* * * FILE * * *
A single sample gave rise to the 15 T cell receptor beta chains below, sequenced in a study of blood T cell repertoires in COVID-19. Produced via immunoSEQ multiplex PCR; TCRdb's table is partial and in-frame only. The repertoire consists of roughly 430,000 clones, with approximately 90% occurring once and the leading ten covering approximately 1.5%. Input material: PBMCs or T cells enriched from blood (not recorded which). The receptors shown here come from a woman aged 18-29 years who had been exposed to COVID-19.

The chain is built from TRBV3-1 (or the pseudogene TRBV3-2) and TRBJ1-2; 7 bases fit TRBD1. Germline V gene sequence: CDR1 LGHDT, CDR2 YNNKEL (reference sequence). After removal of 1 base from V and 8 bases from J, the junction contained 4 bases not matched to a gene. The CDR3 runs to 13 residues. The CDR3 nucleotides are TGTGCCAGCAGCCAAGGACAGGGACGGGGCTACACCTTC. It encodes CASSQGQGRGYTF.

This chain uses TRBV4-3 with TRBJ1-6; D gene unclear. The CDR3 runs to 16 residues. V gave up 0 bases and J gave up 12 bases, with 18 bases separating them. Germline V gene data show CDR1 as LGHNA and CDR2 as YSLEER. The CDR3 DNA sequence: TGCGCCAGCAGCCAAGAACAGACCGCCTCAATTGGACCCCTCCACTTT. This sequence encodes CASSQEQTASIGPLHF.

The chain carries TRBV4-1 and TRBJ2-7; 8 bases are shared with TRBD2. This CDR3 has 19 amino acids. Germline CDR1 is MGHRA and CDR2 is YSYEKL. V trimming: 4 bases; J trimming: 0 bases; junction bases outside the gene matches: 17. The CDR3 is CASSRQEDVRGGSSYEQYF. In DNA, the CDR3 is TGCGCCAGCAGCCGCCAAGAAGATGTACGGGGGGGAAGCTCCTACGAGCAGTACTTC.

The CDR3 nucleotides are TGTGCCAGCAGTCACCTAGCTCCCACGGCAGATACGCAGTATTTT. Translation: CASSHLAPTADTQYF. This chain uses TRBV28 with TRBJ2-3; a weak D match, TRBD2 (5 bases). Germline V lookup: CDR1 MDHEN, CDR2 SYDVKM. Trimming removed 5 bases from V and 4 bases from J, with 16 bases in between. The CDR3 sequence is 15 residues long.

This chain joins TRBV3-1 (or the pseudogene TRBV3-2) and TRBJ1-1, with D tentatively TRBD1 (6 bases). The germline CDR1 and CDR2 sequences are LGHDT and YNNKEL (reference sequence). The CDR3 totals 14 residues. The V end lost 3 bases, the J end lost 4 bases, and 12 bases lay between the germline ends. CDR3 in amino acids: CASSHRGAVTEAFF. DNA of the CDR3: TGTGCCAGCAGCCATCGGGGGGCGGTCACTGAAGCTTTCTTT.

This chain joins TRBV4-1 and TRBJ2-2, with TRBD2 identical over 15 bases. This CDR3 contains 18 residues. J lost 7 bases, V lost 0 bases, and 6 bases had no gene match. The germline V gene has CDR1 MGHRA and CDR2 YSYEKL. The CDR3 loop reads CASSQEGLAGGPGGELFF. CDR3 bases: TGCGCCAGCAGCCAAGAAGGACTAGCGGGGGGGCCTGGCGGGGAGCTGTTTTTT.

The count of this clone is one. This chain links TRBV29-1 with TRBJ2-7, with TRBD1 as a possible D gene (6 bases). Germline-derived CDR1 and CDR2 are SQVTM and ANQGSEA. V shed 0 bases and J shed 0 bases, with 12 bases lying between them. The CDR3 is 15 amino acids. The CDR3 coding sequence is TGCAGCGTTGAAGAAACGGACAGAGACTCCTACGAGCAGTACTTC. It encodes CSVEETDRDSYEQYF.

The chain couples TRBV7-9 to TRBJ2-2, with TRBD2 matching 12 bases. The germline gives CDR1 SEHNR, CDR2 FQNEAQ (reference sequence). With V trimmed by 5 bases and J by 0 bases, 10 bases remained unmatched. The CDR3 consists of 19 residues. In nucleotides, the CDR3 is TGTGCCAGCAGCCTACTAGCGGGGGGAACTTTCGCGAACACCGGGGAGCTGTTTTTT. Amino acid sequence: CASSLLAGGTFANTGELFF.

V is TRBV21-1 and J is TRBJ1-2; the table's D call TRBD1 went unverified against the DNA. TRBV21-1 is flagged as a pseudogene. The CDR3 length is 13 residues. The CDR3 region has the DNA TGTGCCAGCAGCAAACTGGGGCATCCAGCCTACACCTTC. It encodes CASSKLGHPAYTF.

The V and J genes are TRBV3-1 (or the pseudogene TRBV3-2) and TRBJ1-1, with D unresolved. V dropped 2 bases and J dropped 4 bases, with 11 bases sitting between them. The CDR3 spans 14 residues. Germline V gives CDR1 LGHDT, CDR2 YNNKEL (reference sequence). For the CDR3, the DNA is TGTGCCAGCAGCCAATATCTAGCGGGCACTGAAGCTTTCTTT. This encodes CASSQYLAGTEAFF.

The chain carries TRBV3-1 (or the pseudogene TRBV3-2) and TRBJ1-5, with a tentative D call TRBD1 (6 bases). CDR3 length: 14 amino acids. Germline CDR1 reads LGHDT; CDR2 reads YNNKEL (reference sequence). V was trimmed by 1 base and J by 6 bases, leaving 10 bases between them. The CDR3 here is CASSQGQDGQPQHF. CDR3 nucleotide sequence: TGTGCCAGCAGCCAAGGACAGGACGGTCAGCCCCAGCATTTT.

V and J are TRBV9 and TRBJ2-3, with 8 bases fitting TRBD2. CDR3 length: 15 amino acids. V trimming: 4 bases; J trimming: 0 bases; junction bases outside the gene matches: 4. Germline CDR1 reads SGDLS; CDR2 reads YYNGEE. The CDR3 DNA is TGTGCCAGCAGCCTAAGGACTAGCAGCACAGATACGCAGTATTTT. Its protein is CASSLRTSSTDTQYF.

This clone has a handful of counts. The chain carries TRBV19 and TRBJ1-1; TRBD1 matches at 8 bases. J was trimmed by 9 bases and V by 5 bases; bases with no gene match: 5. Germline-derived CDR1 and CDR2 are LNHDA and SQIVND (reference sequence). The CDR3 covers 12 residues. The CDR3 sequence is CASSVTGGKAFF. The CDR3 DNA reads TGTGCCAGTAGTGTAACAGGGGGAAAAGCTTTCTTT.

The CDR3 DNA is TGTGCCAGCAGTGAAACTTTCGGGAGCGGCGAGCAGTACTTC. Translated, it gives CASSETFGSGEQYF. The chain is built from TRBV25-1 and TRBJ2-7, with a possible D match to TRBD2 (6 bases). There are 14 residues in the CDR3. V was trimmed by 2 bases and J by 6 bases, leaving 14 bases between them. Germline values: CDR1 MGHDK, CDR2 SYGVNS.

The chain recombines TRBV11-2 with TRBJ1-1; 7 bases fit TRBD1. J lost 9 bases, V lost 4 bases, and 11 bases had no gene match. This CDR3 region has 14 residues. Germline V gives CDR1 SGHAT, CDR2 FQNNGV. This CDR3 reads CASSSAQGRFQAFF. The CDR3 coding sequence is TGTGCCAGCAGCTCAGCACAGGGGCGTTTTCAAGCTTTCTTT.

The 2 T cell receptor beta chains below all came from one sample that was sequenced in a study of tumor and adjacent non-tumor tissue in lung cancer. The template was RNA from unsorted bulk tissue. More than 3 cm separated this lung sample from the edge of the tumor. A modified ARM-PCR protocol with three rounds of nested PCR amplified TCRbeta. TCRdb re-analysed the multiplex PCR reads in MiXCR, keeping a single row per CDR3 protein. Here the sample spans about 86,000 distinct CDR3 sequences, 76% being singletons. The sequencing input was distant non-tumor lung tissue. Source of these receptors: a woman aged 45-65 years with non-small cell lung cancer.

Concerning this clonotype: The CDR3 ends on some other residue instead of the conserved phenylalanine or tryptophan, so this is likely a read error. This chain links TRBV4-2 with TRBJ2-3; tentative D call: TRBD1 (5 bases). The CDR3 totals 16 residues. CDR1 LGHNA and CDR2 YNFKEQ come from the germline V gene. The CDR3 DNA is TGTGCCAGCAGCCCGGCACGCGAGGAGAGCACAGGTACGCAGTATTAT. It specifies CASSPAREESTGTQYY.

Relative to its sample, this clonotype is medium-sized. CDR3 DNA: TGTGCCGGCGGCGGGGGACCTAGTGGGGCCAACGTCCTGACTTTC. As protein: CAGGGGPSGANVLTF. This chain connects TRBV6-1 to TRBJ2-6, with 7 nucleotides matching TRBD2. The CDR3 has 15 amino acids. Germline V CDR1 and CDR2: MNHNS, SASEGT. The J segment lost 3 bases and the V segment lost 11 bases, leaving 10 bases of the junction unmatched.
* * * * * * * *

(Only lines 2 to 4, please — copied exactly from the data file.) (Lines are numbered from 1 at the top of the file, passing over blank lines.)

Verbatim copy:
The chain is built from TRBV3-1 (or the pseudogene TRBV3-2) and TRBJ1-2; 7 bases fit TRBD1. Germline V gene sequence: CDR1 LGHDT, CDR2 YNNKEL (reference sequence). After removal of 1 base from V and 8 bases from J, the junction contained 4 bases not matched to a gene. The CDR3 runs to 13 residues. The CDR3 nucleotides are TGTGCCAGCAGCCAAGGACAGGGACGGGGCTACACCTTC. It encodes CASSQGQGRGYTF.

This chain uses TRBV4-3 with TRBJ1-6; D gene unclear. The CDR3 runs to 16 residues. V gave up 0 bases and J gave up 12 bases, with 18 bases separating them. Germline V gene data show CDR1 as LGHNA and CDR2 as YSLEER. The CDR3 DNA sequence: TGCGCCAGCAGCCAAGAACAGACCGCCTCAATTGGACCCCTCCACTTT. This sequence encodes CASSQEQTASIGPLHF.

The chain carries TRBV4-1 and TRBJ2-7; 8 bases are shared with TRBD2. This CDR3 has 19 amino acids. Germline CDR1 is MGHRA and CDR2 is YSYEKL. V trimming: 4 bases; J trimming: 0 bases; junction bases outside the gene matches: 17. The CDR3 is CASSRQEDVRGGSSYEQYF. In DNA, the CDR3 is TGCGCCAGCAGCCGCCAAGAAGATGTACGGGGGGGAAGCTCCTACGAGCAGTACTTC.